Fossil fuels have both created modern civilisation and risk destroying it. What to do?
Decarbonising the power we use to drive our societies is a critical part of the response to climate change and the requirement to reduce our collective carbon footprint. The most visible aspect of this is in transport and what fuels it. Removing the carbon from our power can be done (amongst other technologies) with electric batteries, hydrogen as a fuel, hydrogen fuel cells, and plug-in hybrid electric vehicles.
Hydrogen poses a host of research challenges
Hydrogen is a key choice for decarbonising large vehicles (the IET’s ‘Destination Net Zero’ report has more detail on this), offering as it does advantages across land- based and maritime transport, with a longer-term potential for aviation. It could also serve as a medium for storing renewable energy generated when consumer demand is low, which would help address the impact of decarbonising the grid.
There are two methods of employing hydrogen to power a vehicle. One involves putting the gas into an engine and burning it, as with fossil fuels. The other is to use it in a fuel cell. Other technologies with research and development potential for decarbonising transport to use with hydrogen include hydrogen internal combustion engines, hydrogen storage, hydrogen transmission, and steam methane reforming with carbon capture.
Hydrogen retrofit trial
Newcastle University has been involved in a demonstration project at RAF Leeming in Yorkshire to convert an airside tug from diesel to hydrogen with industrial partner ULEMCo. This proved the concept of 100% hydrogen combustion with zero emissions.
The University is putting sensors on the tailpipe to check for any emissions. If this can be perfected, it could enable millions of diesel-engined vehicles to be converted to work on hydrogen. This is a real prize that would mean not having to build new vehicles, simply being retrofitted to extend their lives, while saving on new embedded carbon.
For consumers, hydrogen vehicles have the advantage of a short refuelling time (comparing well with petrol station dwell time). Their similar range and equivalent payloads can be achieved without adding to vehicle weight.
The range of a hydrogen powered vehicle is broadly equal to its petrol or diesel counterpart, with fuel-cell vehicles having an advantage because they can carry more hydrogen. In turn this will produce a greater range. Hydrogen cars currently have a range of between 300 – 400 miles.
But, as the UK’s EV roll-out has demonstrated, having readily available refuelling points in the right locations (and in sufficient quantities) is necessary to give consumers the confidence to adopt alternative fuelled vehicles.
This can applied not only to road freight transport but to less ‘glamourous’ sectors such as local services vehicles involved in refuse collection, gritting and street cleaning in residential areas. Such vehicles have significant on-board energy demands requiring high energy density solutions. Service schedules along predictable routes include downtime between shifts to refuel. Hydrogen refuelling systems can be installed in central depots to supply multiple types of vehicles on their return to base or to common destinations (such as waste to energy plants).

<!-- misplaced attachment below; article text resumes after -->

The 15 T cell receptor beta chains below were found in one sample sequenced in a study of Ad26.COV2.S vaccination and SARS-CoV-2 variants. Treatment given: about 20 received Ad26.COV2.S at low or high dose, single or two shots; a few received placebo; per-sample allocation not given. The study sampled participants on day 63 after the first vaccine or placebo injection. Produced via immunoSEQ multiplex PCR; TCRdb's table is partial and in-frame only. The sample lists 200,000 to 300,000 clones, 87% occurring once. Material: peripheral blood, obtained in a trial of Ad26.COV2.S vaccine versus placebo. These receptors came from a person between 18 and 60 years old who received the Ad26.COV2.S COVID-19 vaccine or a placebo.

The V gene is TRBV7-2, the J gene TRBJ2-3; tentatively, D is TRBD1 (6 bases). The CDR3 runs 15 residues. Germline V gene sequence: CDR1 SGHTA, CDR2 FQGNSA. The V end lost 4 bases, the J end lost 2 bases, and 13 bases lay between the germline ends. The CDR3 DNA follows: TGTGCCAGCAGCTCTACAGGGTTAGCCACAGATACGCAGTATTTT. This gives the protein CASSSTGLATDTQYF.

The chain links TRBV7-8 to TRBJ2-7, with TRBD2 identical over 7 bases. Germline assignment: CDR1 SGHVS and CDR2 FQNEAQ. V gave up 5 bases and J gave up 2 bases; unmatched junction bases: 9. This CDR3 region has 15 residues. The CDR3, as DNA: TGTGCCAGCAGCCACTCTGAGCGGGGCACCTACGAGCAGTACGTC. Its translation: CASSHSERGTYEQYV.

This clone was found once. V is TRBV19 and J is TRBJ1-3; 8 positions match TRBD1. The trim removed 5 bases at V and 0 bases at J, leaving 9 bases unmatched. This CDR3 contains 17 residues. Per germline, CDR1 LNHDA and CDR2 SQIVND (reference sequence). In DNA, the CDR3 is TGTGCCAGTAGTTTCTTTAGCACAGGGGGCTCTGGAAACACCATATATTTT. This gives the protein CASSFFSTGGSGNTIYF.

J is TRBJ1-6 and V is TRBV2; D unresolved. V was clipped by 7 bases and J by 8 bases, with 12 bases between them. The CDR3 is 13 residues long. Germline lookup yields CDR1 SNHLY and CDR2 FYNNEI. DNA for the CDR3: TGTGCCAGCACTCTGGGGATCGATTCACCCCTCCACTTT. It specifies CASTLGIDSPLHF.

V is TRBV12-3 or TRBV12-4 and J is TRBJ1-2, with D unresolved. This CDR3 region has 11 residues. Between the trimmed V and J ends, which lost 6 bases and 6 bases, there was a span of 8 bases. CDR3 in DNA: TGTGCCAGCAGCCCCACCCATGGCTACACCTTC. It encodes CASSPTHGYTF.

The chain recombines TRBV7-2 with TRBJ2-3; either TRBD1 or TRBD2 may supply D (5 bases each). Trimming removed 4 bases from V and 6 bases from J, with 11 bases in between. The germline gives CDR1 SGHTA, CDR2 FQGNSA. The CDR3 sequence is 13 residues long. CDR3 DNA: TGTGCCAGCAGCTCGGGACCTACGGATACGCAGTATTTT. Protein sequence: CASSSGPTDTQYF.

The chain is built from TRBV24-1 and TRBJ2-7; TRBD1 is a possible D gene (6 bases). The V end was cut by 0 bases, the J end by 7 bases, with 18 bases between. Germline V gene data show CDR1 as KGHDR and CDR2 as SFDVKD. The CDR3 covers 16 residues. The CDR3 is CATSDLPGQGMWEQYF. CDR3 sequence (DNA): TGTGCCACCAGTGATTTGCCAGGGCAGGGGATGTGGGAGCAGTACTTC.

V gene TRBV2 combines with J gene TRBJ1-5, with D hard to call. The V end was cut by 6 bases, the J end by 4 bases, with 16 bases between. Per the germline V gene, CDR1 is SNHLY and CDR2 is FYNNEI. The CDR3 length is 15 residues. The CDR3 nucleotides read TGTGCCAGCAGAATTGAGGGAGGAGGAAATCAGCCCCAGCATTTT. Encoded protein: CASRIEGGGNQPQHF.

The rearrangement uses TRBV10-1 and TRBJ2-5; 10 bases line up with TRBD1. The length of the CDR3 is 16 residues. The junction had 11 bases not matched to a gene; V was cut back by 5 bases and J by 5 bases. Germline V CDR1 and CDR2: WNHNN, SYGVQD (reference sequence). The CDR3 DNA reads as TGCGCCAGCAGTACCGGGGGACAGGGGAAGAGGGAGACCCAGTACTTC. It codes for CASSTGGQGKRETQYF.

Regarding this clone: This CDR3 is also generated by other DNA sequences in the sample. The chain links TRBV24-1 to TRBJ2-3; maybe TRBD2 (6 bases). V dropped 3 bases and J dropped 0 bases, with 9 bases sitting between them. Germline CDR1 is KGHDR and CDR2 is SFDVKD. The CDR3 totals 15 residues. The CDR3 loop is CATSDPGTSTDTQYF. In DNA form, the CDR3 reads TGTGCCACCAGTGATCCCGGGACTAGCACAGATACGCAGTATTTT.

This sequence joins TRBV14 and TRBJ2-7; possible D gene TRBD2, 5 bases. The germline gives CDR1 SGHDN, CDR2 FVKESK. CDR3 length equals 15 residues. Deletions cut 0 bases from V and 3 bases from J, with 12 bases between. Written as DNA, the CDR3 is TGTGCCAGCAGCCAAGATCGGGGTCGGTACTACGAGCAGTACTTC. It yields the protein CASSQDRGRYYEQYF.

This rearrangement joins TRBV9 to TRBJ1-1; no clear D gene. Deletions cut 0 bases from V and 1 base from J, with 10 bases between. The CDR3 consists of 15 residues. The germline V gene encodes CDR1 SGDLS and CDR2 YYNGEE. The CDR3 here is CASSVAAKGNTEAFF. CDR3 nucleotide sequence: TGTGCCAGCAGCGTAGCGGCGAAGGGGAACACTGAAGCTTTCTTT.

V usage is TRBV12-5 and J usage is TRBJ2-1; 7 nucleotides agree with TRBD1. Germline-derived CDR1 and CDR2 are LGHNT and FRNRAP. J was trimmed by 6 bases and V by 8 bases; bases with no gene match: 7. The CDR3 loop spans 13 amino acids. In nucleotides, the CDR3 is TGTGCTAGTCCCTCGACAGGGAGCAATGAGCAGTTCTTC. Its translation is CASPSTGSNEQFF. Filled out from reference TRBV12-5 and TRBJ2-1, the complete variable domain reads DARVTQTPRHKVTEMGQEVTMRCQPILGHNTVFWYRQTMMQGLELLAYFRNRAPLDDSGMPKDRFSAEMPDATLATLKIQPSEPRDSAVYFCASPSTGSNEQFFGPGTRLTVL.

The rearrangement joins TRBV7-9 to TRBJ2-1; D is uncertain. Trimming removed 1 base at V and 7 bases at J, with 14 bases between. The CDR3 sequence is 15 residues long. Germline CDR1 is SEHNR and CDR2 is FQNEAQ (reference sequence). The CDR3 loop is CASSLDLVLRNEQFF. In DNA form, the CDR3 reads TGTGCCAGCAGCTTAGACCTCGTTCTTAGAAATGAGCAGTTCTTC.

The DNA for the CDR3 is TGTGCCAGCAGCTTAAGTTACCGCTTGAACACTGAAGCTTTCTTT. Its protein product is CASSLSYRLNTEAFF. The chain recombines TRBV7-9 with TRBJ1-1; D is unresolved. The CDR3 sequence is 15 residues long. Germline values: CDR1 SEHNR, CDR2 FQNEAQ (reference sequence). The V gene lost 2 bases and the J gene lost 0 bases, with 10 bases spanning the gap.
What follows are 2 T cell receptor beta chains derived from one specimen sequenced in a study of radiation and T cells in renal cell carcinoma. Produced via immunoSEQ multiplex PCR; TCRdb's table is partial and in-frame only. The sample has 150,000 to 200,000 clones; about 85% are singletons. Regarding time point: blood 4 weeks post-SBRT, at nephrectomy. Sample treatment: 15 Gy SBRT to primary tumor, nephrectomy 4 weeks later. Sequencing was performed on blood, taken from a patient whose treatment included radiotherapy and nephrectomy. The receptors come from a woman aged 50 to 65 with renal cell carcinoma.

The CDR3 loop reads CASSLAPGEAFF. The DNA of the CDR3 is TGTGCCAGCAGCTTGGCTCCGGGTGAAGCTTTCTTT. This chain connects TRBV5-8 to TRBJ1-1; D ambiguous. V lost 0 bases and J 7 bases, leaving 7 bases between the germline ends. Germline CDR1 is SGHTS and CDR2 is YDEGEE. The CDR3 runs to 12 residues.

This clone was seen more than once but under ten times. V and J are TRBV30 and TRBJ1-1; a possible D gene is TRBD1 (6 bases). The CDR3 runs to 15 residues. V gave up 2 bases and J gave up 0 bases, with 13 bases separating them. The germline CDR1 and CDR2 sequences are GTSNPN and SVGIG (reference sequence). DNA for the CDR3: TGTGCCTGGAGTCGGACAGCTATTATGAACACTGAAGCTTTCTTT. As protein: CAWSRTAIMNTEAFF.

For more on hydrogen as a future fuel, check out these IET reports:
There are challenges, however. One is to create a viable, interoperable electric vehicle (EV) infrastructure, while delivering a steady supply of renewable electricity. Extending electrification is only one solution for rail transport, but cost is an important barrier. Battery electric trains and hydrogen power are both being trialled.
In aerospace and maritime transport, fundamental research questions are still to be answered. Hydrogen is the front runner to power aviation. For maritime transport, ammonia could be useful in the long term. This could be supplemented by batteries and wind assisted technologies.
The long R&D cycle in finding solutions where obvious ones don’t exist is another barrier.
A note of caution
Where does all the hydrogen come from? How will it be produced and where? Will it be green and sustainable? A recent comment piece in The Guardian raises some interesting questions.
Tunisia, it notes, has been suggested by the EU as a future green hydrogen production hub for Europe. To do this, the country will need to split water into its component water and hydrogen atoms, a process powered by green (solar) electricity. While Tunisia has no shortage of sunshine, it is one of the driest countries on the planet, suffering extensive drought in recent years. Where will the water come from? One answer could involve drawing water from the Mediterranean Sea and putting it through a desalination plant.
A report last year for the Heinrich Böll Foundation, suggests this could be a dirty, energy-intensive, water-guzzling process. Raoudha Gafrej, a Tunisian water expert, says in the report that the degradation of marine ecosystems from toxic sludge produced by desalination plants would be irreversible.
A single kilogram of hydrogen produces three times the energy of a kilogram of petrol, small wonder the gas looks so seductive as a fuel source. However, producing it in Europe is far more expensive than in North Africa, and whether European consumers will willingly foot the bill is open to question.
Meanwhile, there is pressure not to transfer the costs and burden of Europe’s necessary drive for green hydrogen over to societies less able to take up the slack. Especially when Africa itself could benefit from using locally produced green hydrogen.
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What do you think we can overcome the hurdles to creating net zero, carbon free fuel sources? Surely, the idea of a ‘net-zero fuel is an oxymoron, why do we even try?
How far is it possible to have a ‘net-zero fuel’?